Thanks. I find it to be therapeutic!
On this Memorial Day 2018, I was reflecting on my fallen friend, Lt. Vic Ellinger and I found this site about his death.
I met Vic at Ft. Dix, New Jersey in October of 1968. Vic, Fred Loetscher and I became instant friends for the next year while we went through boot camp and advanced infantry training at Ft. Dix and Infantry OCS at Ft. Benning, Georgia. In fact, Vic, Fred and I even rented a house off base in Georgia for our wives to live in during our 6 month training. All three of us were in the 96th OCS Training Company and about 2/3rds through the program, Fred was injured and was recycled, so Fred was commissioned about 3 weeks after Vic and me. Vic got a state-side assignment, Fred got orders for Korea, and after jump school I got orders for Germany.
While serving in a mechanized infantry unit in Erlangen, Germany, I received word that Vic had been KIA in Viet Nam.
It has been almost 50 years ago, but I still have vivid memories of Vic and his “southern gentleman” ways…what a fine man! Years after Vic was killed, I spent months trying to find his family to pay my respects. This was well before the internet and when the only way to research was via telephone. It wasn’t until the Viet Nam War Memorial was being dedicated that I got my first lead. Through the memorial I was able to find out his place of birth and that was the key that eventually, after hundreds of calls, allowed me to speak with Vic’s mother. That was a tender call. I was able to tell her what a fine son she raised, what a great fried he had been and how much respect we all had for Vic. I’m sure had Vic survived he would have been a fine husband, father and member of society. What a loss that Vic was denied life’s simple pleasures.
While speaking with Vic’s mother, I asked and received her permission to take Vic’s name to the Los Angeles temple of The Church of Jesus Christ of Latter-day Saints to do ordinance work for him. It was such an honor to perform those ordinances for my fallen friend and I so look forward to seeing my friend again.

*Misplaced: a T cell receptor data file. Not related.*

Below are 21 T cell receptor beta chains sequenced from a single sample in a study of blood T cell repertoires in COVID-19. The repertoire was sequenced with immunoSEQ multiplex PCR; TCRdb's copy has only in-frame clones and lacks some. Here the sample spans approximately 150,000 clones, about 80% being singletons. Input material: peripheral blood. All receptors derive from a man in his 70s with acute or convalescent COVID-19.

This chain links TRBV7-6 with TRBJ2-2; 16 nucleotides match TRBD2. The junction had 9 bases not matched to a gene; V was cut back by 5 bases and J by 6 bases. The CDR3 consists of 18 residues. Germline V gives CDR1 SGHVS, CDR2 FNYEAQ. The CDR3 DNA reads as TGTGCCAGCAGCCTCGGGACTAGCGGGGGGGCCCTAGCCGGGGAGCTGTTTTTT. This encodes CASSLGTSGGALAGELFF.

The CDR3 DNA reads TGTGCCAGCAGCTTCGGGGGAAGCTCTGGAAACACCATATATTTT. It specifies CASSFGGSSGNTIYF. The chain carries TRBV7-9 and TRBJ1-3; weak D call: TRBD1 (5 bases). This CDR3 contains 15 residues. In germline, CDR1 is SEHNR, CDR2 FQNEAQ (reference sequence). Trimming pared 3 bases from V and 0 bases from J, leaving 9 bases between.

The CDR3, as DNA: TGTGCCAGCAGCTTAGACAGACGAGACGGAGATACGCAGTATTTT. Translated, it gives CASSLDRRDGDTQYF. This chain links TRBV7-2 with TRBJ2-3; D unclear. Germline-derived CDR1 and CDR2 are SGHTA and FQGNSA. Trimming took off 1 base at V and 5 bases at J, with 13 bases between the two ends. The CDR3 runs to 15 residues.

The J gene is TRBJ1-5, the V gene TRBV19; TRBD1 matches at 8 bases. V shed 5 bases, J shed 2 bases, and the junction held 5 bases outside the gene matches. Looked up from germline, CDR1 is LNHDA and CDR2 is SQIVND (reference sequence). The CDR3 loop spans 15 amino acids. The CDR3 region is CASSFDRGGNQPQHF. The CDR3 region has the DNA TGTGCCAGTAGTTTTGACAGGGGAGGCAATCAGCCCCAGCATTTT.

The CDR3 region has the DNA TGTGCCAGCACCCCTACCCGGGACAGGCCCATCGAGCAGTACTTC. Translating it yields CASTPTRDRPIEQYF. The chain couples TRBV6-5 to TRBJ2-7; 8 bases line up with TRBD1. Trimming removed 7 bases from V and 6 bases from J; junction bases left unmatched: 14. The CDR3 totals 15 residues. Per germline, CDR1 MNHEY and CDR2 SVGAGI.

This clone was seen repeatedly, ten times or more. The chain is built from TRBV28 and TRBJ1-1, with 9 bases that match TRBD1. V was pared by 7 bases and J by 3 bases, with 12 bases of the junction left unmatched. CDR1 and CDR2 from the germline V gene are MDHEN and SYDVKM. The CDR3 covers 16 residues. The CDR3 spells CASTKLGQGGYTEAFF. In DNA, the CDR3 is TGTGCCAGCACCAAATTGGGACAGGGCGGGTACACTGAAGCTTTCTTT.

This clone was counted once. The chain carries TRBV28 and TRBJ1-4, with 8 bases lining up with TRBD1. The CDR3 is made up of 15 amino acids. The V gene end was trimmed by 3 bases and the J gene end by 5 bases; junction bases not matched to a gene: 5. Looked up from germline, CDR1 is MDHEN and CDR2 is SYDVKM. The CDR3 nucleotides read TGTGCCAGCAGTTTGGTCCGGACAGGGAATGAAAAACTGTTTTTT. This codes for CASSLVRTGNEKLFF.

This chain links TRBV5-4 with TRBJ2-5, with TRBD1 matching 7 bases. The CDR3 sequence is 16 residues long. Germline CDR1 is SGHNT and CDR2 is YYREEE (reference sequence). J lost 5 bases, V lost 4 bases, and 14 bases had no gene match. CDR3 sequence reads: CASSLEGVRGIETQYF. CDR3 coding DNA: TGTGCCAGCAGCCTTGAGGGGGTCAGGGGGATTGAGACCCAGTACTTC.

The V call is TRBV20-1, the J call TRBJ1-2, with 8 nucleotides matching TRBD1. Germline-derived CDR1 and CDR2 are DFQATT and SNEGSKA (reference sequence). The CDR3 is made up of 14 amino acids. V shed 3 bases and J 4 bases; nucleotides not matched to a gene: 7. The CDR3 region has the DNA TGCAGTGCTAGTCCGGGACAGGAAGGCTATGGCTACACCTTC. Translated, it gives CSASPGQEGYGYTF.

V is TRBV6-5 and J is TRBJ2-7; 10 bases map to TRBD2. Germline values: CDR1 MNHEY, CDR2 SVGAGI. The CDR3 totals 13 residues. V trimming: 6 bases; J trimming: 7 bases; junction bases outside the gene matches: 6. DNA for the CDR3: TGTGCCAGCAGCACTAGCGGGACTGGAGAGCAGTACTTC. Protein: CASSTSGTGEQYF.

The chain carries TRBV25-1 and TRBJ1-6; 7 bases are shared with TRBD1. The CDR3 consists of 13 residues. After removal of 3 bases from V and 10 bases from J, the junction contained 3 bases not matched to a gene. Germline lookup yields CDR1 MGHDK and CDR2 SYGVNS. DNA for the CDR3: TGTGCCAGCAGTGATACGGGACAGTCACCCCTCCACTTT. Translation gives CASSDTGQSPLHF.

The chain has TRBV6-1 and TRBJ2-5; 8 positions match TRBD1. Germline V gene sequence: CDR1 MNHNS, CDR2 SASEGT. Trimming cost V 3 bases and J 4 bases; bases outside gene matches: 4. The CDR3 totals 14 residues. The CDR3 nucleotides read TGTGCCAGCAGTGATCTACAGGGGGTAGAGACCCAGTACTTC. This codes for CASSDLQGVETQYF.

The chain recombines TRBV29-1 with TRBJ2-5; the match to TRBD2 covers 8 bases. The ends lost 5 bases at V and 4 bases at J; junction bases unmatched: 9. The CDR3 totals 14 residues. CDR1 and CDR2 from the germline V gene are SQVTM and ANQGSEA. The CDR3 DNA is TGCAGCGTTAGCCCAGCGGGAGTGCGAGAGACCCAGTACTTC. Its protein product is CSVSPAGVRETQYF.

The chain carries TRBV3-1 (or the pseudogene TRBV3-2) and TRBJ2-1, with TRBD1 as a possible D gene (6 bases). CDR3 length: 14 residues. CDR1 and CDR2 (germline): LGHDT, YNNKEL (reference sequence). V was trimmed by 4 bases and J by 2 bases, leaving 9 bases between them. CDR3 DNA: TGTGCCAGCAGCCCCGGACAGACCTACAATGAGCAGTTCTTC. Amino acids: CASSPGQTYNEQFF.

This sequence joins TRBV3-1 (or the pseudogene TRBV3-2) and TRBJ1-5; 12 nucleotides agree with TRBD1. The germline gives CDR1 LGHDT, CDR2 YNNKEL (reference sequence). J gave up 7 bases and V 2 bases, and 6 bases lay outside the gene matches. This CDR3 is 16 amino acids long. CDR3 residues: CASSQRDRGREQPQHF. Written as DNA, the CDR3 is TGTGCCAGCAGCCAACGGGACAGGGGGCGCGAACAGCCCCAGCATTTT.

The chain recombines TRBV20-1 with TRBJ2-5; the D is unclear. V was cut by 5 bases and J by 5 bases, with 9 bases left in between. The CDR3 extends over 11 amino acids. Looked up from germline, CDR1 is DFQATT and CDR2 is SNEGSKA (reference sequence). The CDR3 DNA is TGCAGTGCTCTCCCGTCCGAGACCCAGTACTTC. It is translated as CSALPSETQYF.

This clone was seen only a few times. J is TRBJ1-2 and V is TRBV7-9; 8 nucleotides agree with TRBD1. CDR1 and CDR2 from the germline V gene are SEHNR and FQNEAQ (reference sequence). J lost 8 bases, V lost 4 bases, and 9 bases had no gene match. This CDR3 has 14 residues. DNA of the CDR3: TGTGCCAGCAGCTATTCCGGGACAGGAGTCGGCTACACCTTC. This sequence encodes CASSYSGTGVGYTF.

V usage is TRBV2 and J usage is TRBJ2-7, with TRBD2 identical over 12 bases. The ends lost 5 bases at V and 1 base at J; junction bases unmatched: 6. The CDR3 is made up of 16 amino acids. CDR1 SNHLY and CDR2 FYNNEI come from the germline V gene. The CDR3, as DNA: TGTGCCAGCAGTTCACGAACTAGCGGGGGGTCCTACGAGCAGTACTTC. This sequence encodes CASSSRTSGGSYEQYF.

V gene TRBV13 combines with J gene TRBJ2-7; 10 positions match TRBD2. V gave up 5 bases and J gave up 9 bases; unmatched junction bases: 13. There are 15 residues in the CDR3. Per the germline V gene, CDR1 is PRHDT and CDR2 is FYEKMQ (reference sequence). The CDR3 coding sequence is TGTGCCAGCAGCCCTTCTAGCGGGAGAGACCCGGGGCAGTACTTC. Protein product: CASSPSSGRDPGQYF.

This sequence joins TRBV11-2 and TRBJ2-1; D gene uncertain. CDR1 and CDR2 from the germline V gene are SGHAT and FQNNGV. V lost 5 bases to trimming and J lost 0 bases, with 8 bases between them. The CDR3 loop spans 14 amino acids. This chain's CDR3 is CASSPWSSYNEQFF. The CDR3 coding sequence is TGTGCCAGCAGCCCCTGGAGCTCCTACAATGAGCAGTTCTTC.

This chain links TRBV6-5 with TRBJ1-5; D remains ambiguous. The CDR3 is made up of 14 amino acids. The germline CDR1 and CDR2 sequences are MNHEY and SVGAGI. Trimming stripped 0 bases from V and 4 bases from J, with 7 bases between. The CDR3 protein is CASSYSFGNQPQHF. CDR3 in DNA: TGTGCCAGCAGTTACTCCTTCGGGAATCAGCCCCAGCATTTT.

San Diego, Ca
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I thank God for providing our world with such loving people like First Lieutenant Victor Lee Ellinger. His brief life touched so many people in so many ways that we still cherish his memory 50 years later.
I view Vic as an army buddy, one of only two lieutenants I paired up with while serving in an infantry company and leading “grunts” in the Vietnam War. He was the best, reminding me of a young George Armstrong Custer with a certain swagger that only a true Southern Gentleman could display. Well-loved and revered by his troops, he could chew out a recruit like a drill sergeant yet talk of his old Virginia home with a twinkle in his eye that a Stephen Foster might want to use in a song.
He has become part of my family and I can see by your comment that you also have adopted him into your squad of loved ones.
Thank you so very much Larry Lessie!
— Michael J Contos
My brother also has agent orange from the Nam.
That “Crazy Asian War” is what Kenny Rodgers called it in one of his songs.. We should have never been fighting there. Or most other wars that I can think of . . .
Holding all veterans in the light, including my daughter and my late son. Thankful that my grandson has returned from Afghanistan.
Here is to all the veterans and their families who have and are still dealing with loved ones placed in harms’ way!